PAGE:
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I suppose I’m a bit f a nostalgia buff. In my early teens my father  acquired a rather down at heel Bradford van for ten pounds. The man up the road had a similar -ish Badford Utility, for which we were told he had paid  a handsome 85 quid.  Father’s plan was classic in its simplicity - buy it, do it up, flog it - it was to be hoped for something in the region of a glittering £85. We worked on the old wreck. he enthusiastically, me with sullen reluctance, it seemed like forever. Suffice to say the project turned out badly but when I saw a somewhat nicer example, this time  the lorry version many , many years later , being a nostalgia hound, I had to have her. Much sweat and effort later she is now one of the country’s finer examples.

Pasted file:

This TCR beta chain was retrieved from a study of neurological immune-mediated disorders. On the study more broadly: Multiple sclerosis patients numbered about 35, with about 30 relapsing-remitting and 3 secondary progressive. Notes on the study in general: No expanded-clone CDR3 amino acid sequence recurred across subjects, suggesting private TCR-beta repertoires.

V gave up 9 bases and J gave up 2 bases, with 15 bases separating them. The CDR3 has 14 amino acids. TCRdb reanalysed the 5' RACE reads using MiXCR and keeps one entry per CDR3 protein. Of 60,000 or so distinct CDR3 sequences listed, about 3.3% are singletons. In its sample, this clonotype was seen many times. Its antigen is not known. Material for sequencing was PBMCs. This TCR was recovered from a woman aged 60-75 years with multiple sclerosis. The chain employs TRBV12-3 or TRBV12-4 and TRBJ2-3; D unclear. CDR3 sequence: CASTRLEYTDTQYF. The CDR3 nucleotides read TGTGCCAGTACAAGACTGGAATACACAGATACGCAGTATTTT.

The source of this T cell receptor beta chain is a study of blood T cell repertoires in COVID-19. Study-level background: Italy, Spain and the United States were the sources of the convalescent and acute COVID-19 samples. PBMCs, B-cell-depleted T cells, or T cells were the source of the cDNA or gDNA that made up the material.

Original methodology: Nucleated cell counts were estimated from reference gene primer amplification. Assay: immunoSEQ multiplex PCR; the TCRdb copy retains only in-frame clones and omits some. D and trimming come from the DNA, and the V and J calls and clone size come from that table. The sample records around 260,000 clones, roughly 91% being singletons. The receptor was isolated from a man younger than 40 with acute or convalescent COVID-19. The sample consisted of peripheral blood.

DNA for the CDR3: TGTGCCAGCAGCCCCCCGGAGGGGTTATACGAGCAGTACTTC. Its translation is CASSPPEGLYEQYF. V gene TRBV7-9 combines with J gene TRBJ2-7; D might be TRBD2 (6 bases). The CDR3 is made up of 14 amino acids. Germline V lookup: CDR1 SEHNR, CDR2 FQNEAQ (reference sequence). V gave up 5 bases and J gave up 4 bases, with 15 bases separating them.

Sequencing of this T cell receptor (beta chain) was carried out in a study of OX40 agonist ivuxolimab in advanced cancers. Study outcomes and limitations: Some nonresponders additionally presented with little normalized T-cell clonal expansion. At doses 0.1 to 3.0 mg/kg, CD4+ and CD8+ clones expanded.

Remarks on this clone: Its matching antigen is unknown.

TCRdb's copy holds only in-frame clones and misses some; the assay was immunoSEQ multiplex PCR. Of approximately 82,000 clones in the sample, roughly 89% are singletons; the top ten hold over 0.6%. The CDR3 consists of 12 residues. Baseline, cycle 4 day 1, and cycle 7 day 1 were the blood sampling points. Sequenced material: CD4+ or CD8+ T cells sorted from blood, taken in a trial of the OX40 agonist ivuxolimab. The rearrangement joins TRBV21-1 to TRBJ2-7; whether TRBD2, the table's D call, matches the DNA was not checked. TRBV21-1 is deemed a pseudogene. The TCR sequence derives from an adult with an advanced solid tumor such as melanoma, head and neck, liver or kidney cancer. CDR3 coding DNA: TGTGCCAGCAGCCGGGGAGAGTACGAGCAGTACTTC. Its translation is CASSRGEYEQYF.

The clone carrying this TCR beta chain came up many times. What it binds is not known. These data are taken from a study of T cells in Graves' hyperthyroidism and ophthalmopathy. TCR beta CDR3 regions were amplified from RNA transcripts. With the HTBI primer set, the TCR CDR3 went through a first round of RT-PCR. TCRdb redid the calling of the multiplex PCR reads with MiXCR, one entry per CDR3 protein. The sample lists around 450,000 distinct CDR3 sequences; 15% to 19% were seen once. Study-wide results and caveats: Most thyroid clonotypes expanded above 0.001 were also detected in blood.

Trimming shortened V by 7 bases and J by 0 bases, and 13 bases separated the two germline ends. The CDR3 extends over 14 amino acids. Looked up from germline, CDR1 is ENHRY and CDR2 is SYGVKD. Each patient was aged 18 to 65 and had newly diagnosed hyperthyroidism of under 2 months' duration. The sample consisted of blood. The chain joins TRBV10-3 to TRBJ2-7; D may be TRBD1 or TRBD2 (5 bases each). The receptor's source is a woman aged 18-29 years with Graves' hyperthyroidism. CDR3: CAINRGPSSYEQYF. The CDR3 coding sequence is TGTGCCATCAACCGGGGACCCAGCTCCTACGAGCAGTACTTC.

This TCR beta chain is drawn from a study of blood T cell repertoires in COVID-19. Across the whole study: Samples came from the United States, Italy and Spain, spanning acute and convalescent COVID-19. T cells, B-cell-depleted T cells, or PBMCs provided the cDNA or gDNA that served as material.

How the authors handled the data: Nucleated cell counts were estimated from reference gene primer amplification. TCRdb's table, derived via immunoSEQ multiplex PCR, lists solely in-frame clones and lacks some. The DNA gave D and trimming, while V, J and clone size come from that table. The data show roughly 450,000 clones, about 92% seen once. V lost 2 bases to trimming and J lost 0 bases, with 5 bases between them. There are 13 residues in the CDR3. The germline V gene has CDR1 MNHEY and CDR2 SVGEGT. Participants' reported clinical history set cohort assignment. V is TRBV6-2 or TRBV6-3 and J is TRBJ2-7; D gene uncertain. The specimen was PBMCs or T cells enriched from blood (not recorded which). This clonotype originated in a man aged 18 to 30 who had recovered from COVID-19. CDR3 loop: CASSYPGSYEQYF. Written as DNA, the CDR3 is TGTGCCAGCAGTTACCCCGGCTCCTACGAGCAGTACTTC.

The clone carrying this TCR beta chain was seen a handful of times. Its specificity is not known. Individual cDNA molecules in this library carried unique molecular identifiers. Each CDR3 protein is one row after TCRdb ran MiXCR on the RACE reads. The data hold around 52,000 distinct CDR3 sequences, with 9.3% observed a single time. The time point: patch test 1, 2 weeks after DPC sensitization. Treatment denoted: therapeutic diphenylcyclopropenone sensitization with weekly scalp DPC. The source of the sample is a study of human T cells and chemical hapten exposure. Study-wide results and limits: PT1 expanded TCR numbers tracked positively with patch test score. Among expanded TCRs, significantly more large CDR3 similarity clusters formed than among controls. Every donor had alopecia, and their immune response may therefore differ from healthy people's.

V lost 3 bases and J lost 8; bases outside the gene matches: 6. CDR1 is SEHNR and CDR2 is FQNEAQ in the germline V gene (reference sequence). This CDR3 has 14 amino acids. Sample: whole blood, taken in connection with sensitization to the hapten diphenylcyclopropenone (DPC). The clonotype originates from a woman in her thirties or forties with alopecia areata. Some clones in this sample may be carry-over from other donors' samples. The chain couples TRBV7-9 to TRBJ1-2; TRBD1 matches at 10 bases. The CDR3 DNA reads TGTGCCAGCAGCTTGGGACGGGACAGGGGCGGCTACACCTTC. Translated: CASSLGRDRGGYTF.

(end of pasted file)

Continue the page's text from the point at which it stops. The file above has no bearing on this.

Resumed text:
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I have no excuse for owning a Reliant  Girder Fork, not even nostalgia can be claimed as a reason.  It’s quirky and different and, rather like the Bradford, is a product of post war austerity Britain. Nobody had much money and the idea, born in the thirties, of marrying a motorcycle with a van  and offering trades people  cheap transport  appealed  to large numbers of traders, mostly small but some large. Brooke-Bond, for instance, ran a fleet of Girder Forks.

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